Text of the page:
Thirdface - Do It With A Smile [BLUE/CLEAR VINYL] - New LP
fierce, menacing and unrelenting--even when for the last few cuts they sort of pull back up into the churning rapids of black water and let pounding sounds surround the delivery, essential HC punk from 2021. -- winch (green noise)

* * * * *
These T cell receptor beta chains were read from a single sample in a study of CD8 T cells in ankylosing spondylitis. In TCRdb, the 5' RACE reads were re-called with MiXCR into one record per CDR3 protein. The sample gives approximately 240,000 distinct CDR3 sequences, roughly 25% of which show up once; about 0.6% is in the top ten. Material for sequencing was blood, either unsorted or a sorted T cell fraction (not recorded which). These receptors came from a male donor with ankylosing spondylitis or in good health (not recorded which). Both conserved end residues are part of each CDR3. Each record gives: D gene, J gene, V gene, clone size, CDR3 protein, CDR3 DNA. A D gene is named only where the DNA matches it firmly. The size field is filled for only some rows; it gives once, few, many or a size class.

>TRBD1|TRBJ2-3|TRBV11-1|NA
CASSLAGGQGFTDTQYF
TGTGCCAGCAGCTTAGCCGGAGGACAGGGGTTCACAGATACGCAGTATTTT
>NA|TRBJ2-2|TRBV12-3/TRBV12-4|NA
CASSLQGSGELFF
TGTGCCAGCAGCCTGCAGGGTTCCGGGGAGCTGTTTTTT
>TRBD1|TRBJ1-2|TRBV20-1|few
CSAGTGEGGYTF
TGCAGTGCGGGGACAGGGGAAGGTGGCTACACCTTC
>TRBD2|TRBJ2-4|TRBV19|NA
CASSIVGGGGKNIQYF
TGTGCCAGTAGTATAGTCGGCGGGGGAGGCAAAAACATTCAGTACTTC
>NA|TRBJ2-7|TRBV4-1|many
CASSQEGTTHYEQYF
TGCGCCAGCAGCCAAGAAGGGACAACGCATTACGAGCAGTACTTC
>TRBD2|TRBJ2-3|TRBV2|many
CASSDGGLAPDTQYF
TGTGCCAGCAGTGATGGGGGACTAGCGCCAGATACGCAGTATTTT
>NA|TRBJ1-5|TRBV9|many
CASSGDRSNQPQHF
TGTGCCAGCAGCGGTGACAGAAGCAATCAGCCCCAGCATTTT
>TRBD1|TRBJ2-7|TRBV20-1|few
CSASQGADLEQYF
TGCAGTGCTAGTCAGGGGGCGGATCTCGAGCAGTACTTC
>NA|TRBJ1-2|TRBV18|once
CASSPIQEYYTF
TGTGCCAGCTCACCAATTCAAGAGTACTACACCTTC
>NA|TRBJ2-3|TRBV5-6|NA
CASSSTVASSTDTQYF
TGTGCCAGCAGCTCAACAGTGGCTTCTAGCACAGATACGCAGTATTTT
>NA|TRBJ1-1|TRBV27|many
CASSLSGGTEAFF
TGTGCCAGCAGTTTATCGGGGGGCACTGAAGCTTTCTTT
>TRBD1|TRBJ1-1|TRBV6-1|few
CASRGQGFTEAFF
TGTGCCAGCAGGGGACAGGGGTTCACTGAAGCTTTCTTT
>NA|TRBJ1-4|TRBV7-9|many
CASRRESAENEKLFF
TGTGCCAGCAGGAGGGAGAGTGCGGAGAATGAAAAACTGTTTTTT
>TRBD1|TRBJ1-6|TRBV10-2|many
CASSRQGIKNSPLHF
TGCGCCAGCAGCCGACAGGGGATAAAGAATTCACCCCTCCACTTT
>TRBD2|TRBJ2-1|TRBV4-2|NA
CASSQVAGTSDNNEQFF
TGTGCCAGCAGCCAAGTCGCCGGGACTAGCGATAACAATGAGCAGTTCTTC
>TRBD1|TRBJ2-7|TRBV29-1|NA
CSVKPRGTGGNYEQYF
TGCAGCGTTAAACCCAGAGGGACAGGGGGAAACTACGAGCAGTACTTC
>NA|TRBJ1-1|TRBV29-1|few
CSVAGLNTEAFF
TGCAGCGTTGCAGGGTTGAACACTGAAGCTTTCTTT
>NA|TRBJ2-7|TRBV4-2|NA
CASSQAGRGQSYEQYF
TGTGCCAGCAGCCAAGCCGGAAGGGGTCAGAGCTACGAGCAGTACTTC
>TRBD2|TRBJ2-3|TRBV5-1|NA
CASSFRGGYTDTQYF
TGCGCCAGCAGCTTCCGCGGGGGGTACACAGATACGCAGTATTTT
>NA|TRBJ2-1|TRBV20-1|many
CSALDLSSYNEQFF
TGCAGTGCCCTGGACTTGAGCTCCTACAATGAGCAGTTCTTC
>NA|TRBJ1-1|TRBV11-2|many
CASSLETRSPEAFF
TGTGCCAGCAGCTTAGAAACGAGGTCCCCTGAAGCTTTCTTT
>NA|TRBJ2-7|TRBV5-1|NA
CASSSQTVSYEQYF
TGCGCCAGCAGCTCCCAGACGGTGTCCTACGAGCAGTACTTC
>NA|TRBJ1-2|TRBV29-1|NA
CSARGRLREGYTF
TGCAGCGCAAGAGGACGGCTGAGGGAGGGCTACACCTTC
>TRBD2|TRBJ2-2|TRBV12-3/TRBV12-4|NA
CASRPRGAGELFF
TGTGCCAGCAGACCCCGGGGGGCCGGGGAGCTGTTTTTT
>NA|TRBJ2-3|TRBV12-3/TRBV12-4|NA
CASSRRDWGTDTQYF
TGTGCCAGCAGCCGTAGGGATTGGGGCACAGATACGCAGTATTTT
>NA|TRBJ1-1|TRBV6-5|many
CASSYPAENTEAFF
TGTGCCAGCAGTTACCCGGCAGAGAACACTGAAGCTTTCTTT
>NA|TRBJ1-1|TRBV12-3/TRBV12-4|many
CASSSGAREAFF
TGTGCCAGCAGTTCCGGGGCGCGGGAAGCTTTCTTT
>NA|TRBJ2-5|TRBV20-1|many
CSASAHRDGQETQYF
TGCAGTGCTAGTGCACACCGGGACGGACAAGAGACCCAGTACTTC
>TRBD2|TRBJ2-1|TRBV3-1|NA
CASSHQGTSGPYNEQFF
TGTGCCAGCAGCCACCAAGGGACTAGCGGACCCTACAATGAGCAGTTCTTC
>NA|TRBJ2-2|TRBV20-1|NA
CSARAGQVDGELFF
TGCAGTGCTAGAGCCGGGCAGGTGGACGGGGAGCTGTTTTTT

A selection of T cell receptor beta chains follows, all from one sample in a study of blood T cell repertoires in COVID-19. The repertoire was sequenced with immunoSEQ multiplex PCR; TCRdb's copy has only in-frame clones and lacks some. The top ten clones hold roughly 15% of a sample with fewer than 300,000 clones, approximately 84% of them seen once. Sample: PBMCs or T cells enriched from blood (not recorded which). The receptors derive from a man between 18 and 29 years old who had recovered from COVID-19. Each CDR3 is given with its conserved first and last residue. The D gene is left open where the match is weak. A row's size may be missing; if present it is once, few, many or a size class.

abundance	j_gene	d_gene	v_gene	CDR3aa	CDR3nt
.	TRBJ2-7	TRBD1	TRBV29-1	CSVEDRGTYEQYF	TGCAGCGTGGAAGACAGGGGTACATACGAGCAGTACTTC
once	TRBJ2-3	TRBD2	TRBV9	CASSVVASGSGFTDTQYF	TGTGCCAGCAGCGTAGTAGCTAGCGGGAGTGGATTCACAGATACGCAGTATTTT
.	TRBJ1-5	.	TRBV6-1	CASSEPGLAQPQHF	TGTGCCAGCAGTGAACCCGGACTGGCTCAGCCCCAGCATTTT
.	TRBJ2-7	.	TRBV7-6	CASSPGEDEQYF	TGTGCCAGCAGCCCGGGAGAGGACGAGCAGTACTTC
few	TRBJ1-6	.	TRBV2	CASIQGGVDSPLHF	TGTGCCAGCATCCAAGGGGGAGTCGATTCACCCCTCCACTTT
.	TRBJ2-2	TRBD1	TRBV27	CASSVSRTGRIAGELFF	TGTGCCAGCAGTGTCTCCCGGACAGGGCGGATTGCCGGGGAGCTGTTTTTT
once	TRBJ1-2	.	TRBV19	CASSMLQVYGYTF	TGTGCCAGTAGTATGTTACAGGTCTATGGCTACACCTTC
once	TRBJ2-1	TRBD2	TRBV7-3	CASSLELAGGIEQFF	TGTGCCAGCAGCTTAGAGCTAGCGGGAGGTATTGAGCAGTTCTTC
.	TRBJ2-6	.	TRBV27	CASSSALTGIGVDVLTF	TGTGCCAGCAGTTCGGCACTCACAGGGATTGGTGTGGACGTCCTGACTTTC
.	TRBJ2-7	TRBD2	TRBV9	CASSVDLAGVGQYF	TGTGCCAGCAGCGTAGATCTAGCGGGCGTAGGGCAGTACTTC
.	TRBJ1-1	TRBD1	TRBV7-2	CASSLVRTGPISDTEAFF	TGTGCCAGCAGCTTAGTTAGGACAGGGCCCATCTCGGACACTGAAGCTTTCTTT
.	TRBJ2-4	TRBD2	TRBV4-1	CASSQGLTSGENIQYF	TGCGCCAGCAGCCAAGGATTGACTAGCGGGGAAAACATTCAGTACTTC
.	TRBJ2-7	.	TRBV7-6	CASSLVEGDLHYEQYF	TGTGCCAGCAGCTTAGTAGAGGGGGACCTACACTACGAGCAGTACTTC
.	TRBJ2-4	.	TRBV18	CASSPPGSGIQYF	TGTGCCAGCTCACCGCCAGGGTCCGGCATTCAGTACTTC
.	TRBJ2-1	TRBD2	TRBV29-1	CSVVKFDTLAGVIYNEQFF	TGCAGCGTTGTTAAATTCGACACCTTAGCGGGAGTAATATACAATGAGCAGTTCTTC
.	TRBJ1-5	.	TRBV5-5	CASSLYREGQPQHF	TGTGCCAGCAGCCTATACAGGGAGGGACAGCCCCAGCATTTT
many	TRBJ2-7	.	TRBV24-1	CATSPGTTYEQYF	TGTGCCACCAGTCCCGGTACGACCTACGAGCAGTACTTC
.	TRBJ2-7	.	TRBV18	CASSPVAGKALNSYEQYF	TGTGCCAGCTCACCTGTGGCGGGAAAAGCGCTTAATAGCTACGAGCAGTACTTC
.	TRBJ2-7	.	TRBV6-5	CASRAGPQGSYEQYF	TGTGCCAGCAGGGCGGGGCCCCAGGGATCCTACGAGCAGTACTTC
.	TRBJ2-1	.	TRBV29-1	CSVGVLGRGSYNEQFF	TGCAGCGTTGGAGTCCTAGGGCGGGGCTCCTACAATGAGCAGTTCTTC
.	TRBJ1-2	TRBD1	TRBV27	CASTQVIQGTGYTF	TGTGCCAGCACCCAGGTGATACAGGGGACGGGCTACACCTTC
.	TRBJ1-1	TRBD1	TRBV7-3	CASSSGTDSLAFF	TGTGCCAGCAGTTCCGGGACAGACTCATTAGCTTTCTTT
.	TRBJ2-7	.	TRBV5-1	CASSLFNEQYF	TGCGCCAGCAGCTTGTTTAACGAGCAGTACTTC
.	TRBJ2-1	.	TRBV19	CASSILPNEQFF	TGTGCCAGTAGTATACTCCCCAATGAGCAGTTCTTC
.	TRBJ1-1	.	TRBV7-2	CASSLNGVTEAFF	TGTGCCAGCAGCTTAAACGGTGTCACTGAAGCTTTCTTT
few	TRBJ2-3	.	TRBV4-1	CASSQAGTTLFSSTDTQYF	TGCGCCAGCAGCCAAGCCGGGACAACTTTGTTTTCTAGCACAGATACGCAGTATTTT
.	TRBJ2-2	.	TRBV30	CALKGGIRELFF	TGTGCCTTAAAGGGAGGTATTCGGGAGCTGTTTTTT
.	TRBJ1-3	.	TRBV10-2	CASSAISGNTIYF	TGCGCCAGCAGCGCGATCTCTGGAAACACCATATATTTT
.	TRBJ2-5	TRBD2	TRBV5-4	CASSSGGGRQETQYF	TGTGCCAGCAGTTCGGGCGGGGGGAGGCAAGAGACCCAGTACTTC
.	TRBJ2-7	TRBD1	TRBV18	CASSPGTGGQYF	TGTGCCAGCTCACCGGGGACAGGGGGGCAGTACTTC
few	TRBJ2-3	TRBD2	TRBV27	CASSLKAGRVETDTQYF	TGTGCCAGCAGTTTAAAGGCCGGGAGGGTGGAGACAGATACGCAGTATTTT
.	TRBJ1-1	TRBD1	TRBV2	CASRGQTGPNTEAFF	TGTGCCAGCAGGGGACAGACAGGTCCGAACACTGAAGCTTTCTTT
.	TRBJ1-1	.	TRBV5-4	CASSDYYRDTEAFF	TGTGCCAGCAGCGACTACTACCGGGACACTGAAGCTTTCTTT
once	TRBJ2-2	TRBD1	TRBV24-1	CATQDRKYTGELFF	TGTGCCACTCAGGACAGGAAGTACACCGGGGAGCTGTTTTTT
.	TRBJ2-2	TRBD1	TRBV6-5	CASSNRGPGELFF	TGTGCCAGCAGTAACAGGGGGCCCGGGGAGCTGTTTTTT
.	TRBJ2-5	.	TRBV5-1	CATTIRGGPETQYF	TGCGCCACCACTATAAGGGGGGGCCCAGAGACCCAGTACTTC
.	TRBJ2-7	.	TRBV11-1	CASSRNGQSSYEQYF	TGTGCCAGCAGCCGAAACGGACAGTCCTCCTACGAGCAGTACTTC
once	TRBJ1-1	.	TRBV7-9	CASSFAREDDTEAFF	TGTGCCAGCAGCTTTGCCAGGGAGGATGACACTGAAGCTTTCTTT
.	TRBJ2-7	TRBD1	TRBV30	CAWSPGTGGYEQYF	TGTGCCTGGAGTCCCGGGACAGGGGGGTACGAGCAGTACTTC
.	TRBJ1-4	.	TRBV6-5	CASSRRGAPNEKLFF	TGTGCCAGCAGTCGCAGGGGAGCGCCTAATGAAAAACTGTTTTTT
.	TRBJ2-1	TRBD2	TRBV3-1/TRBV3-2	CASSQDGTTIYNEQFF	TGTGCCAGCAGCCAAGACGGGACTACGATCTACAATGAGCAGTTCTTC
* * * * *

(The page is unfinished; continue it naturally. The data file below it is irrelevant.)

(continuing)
|On ‘Do It With A Smile’ Thirdface creates intense, untethered, interesting and meaningful hardcore, full of references to horror films and Black westerns, with an unrelenting approach that saves no breath. True to their roots, their punishing label debut ‘Do It With A Smile’ was created in the attic of a standalone garage where the majority of the band lived at a critical point of transition in 2020. Their record carries with it what was forced into harsh relief that year: vocalist Kathryn Edwards’ frustration at the cyclical torture of wage slavery, ever-present and ever-thin allyship and feminism, and a low hum of negative thoughts, hopelessness, and the struggle to survive in an unforgiving world.